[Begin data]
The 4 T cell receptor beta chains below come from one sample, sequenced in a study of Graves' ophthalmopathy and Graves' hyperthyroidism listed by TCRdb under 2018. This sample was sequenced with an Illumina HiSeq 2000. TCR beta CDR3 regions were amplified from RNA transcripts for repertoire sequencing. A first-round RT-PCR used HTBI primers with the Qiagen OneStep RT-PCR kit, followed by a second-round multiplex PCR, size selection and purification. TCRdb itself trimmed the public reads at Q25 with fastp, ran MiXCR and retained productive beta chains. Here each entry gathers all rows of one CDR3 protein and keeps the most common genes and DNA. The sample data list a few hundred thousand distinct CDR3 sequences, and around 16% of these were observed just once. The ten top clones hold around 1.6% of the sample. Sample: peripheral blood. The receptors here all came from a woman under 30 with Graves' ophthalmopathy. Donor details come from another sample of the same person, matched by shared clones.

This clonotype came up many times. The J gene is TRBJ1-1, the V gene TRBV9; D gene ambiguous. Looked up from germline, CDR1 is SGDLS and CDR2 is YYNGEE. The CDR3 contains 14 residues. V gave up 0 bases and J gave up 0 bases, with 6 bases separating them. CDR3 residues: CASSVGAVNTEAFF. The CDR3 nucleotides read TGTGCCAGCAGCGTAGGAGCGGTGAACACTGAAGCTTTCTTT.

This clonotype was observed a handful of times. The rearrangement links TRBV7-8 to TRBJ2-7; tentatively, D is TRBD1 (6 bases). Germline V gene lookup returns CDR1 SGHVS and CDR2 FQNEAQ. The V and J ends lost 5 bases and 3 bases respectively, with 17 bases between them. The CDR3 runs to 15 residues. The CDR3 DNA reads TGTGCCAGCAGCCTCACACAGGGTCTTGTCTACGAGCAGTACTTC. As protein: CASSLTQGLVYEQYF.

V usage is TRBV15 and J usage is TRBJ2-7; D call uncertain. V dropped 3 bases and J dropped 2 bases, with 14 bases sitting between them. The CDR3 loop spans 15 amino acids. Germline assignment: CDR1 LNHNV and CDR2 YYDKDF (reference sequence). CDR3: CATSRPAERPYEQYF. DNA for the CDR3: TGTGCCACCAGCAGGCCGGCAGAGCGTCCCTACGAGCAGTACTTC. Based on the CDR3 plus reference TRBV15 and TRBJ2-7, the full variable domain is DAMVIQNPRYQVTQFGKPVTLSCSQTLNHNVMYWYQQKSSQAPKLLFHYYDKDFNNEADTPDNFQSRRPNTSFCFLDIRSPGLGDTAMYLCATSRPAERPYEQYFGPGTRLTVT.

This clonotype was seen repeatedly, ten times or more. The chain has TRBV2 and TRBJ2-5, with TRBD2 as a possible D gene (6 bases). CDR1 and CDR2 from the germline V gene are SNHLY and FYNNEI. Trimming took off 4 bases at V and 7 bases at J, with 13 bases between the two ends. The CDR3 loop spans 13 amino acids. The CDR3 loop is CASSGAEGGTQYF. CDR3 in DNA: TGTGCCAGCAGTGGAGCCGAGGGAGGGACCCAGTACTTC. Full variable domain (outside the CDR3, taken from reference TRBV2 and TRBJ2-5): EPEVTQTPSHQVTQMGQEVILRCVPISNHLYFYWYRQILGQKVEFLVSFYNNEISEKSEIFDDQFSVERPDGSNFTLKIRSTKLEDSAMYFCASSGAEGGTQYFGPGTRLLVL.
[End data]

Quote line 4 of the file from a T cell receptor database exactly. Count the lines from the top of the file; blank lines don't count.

V usage is TRBV15 and J usage is TRBJ2-7; D call uncertain. V dropped 3 bases and J dropped 2 bases, with 14 bases sitting between them. The CDR3 loop spans 15 amino acids. Germline assignment: CDR1 LNHNV and CDR2 YYDKDF (reference sequence). CDR3: CATSRPAERPYEQYF. DNA for the CDR3: TGTGCCACCAGCAGGCCGGCAGAGCGTCCCTACGAGCAGTACTTC. Based on the CDR3 plus reference TRBV15 and TRBJ2-7, the full variable domain is DAMVIQNPRYQVTQFGKPVTLSCSQTLNHNVMYWYQQKSSQAPKLLFHYYDKDFNNEADTPDNFQSRRPNTSFCFLDIRSPGLGDTAMYLCATSRPAERPYEQYFGPGTRLTVT.